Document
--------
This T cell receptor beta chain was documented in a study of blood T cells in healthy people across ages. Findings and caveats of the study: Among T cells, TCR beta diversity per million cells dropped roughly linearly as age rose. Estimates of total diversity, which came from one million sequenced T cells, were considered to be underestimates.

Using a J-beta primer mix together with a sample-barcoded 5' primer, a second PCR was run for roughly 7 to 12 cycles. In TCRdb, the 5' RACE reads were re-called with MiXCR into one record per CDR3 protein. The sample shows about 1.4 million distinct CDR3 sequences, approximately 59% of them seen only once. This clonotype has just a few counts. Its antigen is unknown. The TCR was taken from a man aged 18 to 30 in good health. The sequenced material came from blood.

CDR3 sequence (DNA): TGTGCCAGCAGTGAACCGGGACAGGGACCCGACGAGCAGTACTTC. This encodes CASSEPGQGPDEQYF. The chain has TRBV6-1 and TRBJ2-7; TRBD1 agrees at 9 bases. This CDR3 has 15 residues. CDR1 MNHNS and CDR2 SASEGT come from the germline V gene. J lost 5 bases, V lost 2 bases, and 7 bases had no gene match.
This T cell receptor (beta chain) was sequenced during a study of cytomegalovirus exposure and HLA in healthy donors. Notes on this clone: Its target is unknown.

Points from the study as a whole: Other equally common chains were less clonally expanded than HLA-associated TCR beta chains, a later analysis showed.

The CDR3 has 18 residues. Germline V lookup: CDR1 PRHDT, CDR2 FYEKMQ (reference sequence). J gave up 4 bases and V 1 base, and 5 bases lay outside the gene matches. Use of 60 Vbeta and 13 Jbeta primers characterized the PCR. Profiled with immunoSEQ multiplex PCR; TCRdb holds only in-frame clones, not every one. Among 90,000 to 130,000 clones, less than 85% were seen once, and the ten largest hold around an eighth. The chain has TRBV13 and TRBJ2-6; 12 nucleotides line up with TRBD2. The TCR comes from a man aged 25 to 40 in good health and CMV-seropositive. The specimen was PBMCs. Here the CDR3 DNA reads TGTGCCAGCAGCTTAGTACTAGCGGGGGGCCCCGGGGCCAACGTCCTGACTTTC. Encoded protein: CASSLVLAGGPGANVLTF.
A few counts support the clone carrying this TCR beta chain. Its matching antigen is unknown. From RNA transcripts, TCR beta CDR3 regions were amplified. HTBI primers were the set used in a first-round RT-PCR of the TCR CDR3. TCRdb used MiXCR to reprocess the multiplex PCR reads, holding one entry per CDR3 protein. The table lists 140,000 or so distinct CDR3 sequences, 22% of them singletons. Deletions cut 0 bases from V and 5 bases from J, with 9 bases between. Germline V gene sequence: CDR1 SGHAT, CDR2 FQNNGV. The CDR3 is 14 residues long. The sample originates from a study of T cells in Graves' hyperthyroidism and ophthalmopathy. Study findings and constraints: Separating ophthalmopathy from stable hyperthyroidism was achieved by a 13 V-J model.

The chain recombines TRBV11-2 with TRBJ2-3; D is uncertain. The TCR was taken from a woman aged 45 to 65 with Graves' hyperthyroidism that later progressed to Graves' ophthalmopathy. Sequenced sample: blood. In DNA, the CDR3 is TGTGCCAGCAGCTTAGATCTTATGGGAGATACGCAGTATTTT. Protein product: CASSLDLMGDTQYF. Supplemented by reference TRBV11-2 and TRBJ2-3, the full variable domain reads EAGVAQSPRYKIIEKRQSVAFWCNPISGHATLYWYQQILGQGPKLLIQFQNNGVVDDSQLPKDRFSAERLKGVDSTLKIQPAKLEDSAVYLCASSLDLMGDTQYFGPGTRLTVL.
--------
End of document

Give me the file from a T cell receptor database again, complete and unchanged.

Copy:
This T cell receptor beta chain was documented in a study of blood T cells in healthy people across ages. Findings and caveats of the study: Among T cells, TCR beta diversity per million cells dropped roughly linearly as age rose. Estimates of total diversity, which came from one million sequenced T cells, were considered to be underestimates.

Using a J-beta primer mix together with a sample-barcoded 5' primer, a second PCR was run for roughly 7 to 12 cycles. In TCRdb, the 5' RACE reads were re-called with MiXCR into one record per CDR3 protein. The sample shows about 1.4 million distinct CDR3 sequences, approximately 59% of them seen only once. This clonotype has just a few counts. Its antigen is unknown. The TCR was taken from a man aged 18 to 30 in good health. The sequenced material came from blood.

CDR3 sequence (DNA): TGTGCCAGCAGTGAACCGGGACAGGGACCCGACGAGCAGTACTTC. This encodes CASSEPGQGPDEQYF. The chain has TRBV6-1 and TRBJ2-7; TRBD1 agrees at 9 bases. This CDR3 has 15 residues. CDR1 MNHNS and CDR2 SASEGT come from the germline V gene. J lost 5 bases, V lost 2 bases, and 7 bases had no gene match.
This T cell receptor (beta chain) was sequenced during a study of cytomegalovirus exposure and HLA in healthy donors. Notes on this clone: Its target is unknown.

Points from the study as a whole: Other equally common chains were less clonally expanded than HLA-associated TCR beta chains, a later analysis showed.

The CDR3 has 18 residues. Germline V lookup: CDR1 PRHDT, CDR2 FYEKMQ (reference sequence). J gave up 4 bases and V 1 base, and 5 bases lay outside the gene matches. Use of 60 Vbeta and 13 Jbeta primers characterized the PCR. Profiled with immunoSEQ multiplex PCR; TCRdb holds only in-frame clones, not every one. Among 90,000 to 130,000 clones, less than 85% were seen once, and the ten largest hold around an eighth. The chain has TRBV13 and TRBJ2-6; 12 nucleotides line up with TRBD2. The TCR comes from a man aged 25 to 40 in good health and CMV-seropositive. The specimen was PBMCs. Here the CDR3 DNA reads TGTGCCAGCAGCTTAGTACTAGCGGGGGGCCCCGGGGCCAACGTCCTGACTTTC. Encoded protein: CASSLVLAGGPGANVLTF.
A few counts support the clone carrying this TCR beta chain. Its matching antigen is unknown. From RNA transcripts, TCR beta CDR3 regions were amplified. HTBI primers were the set used in a first-round RT-PCR of the TCR CDR3. TCRdb used MiXCR to reprocess the multiplex PCR reads, holding one entry per CDR3 protein. The table lists 140,000 or so distinct CDR3 sequences, 22% of them singletons. Deletions cut 0 bases from V and 5 bases from J, with 9 bases between. Germline V gene sequence: CDR1 SGHAT, CDR2 FQNNGV. The CDR3 is 14 residues long. The sample originates from a study of T cells in Graves' hyperthyroidism and ophthalmopathy. Study findings and constraints: Separating ophthalmopathy from stable hyperthyroidism was achieved by a 13 V-J model.

The chain recombines TRBV11-2 with TRBJ2-3; D is uncertain. The TCR was taken from a woman aged 45 to 65 with Graves' hyperthyroidism that later progressed to Graves' ophthalmopathy. Sequenced sample: blood. In DNA, the CDR3 is TGTGCCAGCAGCTTAGATCTTATGGGAGATACGCAGTATTTT. Protein product: CASSLDLMGDTQYF. Supplemented by reference TRBV11-2 and TRBJ2-3, the full variable domain reads EAGVAQSPRYKIIEKRQSVAFWCNPISGHATLYWYQQILGQGPKLLIQFQNNGVVDDSQLPKDRFSAERLKGVDSTLKIQPAKLEDSAVYLCASSLDLMGDTQYFGPGTRLTVL.